Social isolation and loneliness are associated with increased mortality in older adults. Social isolation also has been linked to other adverse health effects, including dementia, increased risk for hospital readmission and increased risk of falls. However, research consistently shows that feeling connected and involved benefits both mental and physical health.
Social isolation and loneliness are not quite the same things, although the terms sometimes are used interchangeably. Social isolation is an objective state, which occurs when a person lacks opportunities to interact with people. “Loneliness is the subjective experience of distress over not having enough social relationships or not enough contact with people,” according to experts at McMaster University in Toronto. A person can be socially isolated but not lonely; conversely, someone can be lonely even if they’re not socially isolated. Loneliness also may be mistaken for depression in older adults who have difficulties with losing a spouse, siblings or friends.
Almost half of older women (46 percent) age 75-plus live alone, according to 2014 data from the Administration on Aging in the U.S Department of Health and Human Services. Thirty-five percent of women over age 65 were widows. By the time people reach age 85, fully 40 percent live by themselves, according to this research paper for the Council on Contemporary Families. While living alone does not always mean social isolation, “deteriorating mental or physical health may limit a person’s ability to participate in social interactions outside the home,” according to the report’s authors. “Having no children, or living far away from them, especially increases the risk of social isolation.”
The AARP Foundation’s Connect2Affect has called social isolation a “growing health epidemic” among older adults. It equates the health risks of prolonged isolation with smoking 15 cigarettes daily.
A variety of factors can affect the ability of older adults to engage with the outside world:
- Mobility problems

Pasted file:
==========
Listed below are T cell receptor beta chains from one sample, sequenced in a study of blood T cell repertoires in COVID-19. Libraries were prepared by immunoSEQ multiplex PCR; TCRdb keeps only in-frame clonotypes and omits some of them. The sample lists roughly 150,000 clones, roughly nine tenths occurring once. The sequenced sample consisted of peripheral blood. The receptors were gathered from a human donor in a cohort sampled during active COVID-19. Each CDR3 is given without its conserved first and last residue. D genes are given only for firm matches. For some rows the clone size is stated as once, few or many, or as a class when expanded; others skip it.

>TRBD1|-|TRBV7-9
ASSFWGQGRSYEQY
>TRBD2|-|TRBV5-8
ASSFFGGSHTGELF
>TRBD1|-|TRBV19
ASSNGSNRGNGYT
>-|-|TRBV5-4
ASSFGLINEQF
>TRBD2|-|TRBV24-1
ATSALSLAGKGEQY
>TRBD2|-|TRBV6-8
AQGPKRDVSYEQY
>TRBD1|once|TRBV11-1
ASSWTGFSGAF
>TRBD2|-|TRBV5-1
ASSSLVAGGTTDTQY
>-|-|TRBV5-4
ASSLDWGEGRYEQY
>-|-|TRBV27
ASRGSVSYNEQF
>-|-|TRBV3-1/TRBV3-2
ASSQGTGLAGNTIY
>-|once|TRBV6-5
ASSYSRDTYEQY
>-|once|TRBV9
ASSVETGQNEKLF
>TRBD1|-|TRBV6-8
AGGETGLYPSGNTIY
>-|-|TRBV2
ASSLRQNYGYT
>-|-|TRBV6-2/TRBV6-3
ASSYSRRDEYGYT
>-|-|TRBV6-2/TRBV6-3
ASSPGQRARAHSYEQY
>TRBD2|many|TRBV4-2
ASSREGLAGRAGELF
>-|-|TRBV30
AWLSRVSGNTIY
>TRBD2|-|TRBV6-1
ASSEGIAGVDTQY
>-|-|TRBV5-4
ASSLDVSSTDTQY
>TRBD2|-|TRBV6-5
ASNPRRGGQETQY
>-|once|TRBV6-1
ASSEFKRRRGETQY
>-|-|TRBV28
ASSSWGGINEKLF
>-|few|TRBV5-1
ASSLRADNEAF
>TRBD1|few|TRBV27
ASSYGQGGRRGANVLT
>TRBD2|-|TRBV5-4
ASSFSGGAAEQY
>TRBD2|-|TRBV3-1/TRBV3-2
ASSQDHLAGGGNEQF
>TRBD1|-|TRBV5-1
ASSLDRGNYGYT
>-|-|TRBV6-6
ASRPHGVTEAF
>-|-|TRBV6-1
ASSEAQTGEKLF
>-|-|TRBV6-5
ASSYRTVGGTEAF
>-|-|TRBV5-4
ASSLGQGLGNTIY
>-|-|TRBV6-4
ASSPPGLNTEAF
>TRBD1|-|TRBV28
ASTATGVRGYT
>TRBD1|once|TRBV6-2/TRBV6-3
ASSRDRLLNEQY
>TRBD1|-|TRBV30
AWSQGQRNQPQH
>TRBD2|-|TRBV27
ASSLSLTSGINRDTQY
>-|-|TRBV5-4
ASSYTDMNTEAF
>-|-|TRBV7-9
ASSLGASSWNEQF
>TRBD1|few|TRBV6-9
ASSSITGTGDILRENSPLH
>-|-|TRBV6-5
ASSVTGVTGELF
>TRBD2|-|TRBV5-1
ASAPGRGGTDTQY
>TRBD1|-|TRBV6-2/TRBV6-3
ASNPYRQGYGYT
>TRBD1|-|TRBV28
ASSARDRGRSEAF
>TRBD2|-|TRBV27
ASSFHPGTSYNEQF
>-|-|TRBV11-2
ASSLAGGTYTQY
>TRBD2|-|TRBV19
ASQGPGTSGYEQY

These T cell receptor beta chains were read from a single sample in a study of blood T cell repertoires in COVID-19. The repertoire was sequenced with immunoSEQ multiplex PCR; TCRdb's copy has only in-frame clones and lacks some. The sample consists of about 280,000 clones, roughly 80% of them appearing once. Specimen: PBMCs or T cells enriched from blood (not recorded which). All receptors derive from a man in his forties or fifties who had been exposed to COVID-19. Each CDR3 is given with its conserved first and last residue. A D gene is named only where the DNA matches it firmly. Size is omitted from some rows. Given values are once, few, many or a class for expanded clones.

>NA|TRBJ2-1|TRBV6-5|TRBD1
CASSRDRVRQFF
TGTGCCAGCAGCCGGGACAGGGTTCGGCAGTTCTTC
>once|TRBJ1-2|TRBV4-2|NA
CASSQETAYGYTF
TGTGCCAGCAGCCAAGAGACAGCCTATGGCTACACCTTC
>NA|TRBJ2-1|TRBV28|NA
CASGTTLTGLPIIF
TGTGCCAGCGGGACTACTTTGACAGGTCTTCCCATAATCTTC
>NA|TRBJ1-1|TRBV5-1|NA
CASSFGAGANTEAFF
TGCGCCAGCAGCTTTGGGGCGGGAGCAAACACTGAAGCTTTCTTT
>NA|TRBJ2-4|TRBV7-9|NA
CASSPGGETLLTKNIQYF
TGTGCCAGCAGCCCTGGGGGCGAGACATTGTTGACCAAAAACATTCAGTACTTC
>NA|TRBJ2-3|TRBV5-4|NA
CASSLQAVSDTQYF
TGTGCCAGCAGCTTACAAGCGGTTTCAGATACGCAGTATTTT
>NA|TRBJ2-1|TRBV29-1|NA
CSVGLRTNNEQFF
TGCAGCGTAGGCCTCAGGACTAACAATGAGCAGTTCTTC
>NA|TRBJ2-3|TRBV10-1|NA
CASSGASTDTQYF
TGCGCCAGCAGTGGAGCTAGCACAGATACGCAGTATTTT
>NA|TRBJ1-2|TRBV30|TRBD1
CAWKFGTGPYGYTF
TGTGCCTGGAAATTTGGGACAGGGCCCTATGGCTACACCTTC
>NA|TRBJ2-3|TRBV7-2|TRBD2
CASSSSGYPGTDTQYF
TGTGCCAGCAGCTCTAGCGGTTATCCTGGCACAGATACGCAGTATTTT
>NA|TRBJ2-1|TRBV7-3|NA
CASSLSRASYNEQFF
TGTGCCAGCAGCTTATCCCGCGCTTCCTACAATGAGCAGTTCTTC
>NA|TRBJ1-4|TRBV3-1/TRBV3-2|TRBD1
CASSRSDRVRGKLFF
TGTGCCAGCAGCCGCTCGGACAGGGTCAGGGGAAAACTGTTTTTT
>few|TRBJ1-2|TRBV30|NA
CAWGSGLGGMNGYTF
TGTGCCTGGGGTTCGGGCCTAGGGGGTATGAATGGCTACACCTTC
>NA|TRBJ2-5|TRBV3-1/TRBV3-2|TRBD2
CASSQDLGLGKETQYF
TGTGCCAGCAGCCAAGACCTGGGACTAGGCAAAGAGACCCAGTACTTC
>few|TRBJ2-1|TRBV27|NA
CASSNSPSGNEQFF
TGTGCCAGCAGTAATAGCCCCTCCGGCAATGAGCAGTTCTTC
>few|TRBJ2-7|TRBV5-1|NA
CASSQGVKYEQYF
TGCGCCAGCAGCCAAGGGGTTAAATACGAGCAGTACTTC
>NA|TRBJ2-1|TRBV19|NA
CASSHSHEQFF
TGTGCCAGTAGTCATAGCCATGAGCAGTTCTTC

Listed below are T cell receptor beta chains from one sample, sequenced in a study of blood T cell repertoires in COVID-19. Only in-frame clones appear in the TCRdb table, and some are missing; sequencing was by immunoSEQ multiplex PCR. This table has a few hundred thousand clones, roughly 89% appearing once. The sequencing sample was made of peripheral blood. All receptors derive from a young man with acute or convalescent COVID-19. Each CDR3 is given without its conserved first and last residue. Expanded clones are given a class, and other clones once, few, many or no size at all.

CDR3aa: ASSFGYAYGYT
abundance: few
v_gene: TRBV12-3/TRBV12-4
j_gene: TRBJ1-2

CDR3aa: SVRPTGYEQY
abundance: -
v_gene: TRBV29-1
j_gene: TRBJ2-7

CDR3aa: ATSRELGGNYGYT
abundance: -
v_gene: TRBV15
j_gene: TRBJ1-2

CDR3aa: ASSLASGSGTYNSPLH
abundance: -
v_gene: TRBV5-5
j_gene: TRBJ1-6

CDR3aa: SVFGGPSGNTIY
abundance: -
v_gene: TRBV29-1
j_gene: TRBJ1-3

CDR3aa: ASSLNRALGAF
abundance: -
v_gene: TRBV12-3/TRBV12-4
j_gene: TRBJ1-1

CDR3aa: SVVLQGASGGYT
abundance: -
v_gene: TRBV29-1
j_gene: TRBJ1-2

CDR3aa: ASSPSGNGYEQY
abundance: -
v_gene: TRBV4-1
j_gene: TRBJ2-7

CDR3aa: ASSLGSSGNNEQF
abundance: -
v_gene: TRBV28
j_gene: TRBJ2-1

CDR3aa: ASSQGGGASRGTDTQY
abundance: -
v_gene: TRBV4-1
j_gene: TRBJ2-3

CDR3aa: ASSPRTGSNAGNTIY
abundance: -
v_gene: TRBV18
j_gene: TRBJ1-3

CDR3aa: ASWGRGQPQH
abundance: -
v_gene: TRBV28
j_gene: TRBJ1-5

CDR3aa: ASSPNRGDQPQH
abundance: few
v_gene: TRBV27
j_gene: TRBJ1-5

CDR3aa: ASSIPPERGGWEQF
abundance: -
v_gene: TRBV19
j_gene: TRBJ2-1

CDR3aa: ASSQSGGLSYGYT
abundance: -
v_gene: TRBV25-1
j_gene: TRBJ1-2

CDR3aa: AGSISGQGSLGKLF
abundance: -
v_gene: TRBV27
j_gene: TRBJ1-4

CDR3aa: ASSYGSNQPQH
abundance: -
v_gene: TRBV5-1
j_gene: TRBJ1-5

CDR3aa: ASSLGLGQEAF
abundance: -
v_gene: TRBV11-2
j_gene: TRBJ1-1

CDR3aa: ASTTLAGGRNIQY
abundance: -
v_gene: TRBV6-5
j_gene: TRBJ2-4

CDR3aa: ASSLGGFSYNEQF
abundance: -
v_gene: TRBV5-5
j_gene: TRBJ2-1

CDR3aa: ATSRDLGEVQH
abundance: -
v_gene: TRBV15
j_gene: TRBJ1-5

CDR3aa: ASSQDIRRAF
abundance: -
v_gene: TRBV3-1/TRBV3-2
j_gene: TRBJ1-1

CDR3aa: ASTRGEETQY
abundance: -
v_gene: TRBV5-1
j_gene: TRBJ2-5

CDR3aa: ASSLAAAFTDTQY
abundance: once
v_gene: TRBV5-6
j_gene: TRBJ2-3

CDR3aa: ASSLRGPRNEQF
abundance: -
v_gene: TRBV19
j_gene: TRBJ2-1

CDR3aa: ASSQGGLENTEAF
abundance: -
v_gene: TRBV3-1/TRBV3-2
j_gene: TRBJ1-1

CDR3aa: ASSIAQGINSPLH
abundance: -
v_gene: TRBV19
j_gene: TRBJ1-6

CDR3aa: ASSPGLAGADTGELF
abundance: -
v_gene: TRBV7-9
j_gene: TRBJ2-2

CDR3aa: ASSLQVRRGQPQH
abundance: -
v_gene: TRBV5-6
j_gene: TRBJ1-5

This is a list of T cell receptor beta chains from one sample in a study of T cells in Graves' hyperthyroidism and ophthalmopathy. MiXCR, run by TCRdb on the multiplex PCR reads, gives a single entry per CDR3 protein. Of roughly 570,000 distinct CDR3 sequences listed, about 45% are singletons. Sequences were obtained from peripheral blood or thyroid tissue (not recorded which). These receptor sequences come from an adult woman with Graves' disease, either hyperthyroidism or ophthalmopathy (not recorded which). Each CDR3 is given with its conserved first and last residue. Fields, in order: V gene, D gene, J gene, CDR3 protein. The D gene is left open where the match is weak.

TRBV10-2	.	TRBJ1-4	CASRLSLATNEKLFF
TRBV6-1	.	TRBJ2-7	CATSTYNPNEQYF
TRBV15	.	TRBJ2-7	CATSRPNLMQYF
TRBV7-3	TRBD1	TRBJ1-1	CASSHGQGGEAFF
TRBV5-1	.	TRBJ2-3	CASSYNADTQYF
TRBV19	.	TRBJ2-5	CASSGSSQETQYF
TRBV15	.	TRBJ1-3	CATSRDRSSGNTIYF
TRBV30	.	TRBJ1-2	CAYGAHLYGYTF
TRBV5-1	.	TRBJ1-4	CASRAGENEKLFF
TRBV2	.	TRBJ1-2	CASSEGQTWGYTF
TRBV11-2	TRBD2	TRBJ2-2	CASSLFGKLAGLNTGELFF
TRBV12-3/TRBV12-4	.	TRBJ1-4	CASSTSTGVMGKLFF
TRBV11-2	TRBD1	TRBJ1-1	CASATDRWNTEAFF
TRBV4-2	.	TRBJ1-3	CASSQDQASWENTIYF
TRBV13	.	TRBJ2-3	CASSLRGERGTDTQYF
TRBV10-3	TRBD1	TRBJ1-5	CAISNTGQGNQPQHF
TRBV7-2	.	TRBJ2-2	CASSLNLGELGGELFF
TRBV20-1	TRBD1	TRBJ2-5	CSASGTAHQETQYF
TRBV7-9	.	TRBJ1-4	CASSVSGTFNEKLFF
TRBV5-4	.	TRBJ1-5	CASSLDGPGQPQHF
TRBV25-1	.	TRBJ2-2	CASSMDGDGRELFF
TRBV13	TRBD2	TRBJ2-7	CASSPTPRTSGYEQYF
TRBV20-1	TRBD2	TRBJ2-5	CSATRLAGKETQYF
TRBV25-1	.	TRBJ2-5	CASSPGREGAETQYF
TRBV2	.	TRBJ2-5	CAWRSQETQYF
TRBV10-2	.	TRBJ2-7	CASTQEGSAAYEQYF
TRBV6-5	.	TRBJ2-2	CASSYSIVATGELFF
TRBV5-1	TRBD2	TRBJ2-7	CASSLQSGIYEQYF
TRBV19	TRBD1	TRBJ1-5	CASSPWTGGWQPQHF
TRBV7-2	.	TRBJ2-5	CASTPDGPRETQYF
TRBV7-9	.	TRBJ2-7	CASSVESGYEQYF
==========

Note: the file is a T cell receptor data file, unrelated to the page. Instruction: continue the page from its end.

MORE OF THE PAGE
- No longer can drive
- Live in rural areas
- Have limited transportation options
- Experience frailty
- Are retired
- Experience ageism
- Have a lack of opportunities to participate in the community
Tight budgets, especially for on fixed incomes, also may limit the use of car services, dining out, or attending events that could mitigate isolation. Social interaction can be particularly challenging for older adults who do not speak English well or are not better acculturated, wrote Ke “April” Xu in New America Media.
Social isolation is an issue that’s receiving more attention. As Gary Rotstein recently reported, staying socially active may help slow cognitive decline and improve happiness. Fortunately, many communities have, or are launching programs to address this issue. Laura Berrios reported on the problem for The Atlanta Journal-Constitution, which included a list of links and telephone numbers to organizations that can assist older residents. This centralMaine.com article, which encourages Augusta residents to get involved, was written by a retiree and volunteer who helps other older residents with transportation. This Pocono Record story highlighted the importance of looking out for seniors who may be hiding their loneliness or need for assistance.
However, perhaps the best advice comes from a 90-year-old Manchester, U.K., man who offered tips to his peers on combating loneliness. The Manchester City Council liked the advice so much that they produced a leaflet to share in their “age-friendly” outreach work.
Journalists: what efforts are taking place in your community to combat social isolation and loneliness among older adults? Some ideas to consider:
- Are there programs or organizations conducting outreach to this population?
- What about free or low-cost transportation? Volunteer companion services?
- Lyft and Uber have created “senior-friendly” options for ride sharing. What other choices are available in your city?